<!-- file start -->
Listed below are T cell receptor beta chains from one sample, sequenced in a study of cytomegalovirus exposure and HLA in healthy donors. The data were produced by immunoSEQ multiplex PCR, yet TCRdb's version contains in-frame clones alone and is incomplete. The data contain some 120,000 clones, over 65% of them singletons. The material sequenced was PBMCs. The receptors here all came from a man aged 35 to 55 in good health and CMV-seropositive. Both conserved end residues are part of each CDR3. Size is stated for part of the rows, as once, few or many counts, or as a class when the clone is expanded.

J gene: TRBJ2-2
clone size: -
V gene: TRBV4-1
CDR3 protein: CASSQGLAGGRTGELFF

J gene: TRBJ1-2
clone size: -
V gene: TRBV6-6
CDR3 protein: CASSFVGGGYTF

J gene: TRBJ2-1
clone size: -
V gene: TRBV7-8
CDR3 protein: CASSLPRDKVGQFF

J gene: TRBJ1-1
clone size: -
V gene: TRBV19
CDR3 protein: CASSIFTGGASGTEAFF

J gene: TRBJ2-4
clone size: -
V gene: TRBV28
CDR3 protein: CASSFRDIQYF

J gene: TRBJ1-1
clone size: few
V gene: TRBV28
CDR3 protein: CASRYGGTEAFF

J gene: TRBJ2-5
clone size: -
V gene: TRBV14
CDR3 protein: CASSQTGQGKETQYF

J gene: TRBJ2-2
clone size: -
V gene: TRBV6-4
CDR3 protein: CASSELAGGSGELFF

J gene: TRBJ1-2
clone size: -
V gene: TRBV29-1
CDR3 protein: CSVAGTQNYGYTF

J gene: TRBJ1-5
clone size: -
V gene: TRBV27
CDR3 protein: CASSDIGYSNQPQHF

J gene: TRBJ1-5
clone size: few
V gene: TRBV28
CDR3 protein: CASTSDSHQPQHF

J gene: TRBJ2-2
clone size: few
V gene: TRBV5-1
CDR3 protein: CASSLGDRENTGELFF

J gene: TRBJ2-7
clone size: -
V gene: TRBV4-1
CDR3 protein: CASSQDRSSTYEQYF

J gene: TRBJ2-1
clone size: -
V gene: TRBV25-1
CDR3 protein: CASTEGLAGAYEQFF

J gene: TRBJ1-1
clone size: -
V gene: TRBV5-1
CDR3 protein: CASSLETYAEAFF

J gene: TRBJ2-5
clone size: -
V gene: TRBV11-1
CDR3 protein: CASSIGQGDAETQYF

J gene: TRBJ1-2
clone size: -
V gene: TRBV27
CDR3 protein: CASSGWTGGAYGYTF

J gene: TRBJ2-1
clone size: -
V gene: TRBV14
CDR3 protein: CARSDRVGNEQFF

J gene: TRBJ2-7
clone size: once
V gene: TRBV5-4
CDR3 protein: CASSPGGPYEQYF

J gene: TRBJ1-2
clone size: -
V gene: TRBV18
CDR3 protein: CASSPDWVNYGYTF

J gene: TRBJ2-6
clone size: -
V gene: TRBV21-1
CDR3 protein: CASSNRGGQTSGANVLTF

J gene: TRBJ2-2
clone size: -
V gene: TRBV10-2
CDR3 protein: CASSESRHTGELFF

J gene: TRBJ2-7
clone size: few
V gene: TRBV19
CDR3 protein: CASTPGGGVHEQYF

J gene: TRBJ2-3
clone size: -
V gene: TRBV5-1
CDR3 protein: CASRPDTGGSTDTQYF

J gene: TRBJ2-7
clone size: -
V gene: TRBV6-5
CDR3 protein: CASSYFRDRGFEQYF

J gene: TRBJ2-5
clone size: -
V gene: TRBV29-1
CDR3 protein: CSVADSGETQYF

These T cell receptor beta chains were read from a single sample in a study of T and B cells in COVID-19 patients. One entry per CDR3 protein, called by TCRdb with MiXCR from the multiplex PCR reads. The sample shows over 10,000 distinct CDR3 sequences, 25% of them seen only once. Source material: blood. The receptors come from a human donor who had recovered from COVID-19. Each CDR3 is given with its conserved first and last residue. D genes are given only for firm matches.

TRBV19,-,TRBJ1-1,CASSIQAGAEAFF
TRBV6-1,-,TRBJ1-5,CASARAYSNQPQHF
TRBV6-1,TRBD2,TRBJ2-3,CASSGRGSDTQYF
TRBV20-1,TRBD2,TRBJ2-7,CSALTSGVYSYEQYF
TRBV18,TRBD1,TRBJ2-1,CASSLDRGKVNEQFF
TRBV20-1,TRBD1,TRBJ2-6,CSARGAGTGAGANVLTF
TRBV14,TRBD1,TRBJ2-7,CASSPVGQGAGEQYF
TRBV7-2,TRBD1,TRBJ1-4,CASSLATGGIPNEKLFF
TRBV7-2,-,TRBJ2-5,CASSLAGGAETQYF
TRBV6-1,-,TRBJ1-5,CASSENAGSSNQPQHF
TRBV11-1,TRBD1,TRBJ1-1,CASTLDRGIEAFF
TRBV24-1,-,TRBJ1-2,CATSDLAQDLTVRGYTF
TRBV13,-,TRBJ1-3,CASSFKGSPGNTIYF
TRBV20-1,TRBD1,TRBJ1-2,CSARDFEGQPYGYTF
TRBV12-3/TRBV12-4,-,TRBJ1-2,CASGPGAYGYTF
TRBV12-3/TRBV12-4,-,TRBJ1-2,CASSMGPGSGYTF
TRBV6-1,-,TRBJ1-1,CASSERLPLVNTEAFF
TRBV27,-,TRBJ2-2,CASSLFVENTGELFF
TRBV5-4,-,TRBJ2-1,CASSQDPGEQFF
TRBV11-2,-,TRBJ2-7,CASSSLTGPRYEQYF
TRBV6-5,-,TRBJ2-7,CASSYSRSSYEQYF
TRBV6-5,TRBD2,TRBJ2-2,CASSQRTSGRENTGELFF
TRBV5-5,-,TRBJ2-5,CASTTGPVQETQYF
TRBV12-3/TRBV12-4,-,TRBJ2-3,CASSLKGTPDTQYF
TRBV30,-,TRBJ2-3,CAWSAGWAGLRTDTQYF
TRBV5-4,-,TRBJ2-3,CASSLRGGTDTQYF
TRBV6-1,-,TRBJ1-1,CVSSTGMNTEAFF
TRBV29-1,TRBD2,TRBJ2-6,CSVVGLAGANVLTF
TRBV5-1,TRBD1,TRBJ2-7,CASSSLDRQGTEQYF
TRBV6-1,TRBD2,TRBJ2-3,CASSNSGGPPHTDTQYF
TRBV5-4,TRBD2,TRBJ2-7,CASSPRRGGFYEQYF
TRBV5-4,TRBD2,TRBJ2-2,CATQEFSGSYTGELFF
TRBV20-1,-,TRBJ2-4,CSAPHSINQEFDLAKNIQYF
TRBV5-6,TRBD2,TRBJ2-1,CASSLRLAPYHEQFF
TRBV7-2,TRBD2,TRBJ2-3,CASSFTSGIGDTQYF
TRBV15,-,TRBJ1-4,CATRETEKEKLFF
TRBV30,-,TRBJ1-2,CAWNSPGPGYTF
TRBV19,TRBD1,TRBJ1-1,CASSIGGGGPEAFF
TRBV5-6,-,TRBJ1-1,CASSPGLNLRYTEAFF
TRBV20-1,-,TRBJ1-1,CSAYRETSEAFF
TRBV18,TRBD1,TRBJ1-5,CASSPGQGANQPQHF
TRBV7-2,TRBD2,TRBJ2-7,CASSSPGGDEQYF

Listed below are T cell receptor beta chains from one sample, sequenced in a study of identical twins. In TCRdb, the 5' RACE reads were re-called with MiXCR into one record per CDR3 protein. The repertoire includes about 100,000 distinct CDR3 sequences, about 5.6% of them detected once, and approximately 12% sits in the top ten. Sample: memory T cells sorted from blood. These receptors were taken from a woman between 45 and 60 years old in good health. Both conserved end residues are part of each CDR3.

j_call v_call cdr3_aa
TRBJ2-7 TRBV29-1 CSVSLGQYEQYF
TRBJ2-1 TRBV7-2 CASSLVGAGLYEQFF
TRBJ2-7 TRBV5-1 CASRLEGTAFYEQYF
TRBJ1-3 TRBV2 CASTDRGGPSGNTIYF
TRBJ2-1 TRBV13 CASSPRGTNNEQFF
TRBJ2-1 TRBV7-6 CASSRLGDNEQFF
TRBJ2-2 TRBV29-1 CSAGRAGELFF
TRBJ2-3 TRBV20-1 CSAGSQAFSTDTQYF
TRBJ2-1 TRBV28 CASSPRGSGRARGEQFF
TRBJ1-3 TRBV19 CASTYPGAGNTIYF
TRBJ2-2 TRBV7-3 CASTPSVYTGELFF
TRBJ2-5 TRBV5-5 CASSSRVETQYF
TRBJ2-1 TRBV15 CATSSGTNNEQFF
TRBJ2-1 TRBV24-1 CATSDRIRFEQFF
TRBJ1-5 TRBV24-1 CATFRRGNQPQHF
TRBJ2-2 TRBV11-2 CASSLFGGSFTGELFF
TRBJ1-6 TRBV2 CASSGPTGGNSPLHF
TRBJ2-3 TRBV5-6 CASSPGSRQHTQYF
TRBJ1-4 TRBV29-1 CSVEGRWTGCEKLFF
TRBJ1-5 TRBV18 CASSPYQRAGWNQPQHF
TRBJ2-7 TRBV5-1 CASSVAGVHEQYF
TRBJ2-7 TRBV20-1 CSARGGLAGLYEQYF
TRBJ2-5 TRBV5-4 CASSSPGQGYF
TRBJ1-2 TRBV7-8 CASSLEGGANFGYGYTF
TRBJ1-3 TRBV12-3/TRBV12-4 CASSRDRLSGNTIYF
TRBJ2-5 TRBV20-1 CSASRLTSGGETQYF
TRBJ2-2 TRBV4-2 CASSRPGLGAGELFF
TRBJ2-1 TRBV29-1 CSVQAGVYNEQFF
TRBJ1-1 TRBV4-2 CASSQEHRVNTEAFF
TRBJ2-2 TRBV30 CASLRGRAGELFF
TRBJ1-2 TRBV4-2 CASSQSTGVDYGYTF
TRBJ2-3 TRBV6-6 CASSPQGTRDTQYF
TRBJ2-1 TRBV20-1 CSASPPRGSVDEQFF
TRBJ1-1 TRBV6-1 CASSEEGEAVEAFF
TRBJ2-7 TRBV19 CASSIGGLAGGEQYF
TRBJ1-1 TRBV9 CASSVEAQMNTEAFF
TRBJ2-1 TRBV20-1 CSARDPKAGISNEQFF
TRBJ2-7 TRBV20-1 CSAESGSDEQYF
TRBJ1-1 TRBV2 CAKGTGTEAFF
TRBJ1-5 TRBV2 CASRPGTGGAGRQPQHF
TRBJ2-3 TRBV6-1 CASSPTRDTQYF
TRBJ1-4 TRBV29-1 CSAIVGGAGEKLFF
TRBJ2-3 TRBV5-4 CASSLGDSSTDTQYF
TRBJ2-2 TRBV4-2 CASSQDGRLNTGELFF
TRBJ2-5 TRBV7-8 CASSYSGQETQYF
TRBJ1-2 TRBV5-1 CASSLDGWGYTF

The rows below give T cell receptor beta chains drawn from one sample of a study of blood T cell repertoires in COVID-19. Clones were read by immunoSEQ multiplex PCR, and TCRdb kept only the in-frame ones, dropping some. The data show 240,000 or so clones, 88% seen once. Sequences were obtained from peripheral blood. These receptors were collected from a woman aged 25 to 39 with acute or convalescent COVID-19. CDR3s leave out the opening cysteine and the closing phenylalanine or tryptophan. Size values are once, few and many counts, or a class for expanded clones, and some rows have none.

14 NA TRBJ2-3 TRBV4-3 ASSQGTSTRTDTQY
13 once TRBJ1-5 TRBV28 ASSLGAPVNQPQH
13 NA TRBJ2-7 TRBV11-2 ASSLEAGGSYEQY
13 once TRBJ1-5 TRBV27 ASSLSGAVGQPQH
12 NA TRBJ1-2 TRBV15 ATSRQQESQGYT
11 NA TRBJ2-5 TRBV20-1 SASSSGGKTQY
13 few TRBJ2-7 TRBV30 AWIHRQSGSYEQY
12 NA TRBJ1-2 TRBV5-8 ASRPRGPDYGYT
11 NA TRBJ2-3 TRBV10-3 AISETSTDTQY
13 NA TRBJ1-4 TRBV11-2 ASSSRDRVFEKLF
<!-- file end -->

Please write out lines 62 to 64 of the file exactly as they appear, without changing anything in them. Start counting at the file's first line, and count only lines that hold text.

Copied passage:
J gene: TRBJ2-5
clone size: -
V gene: TRBV11-1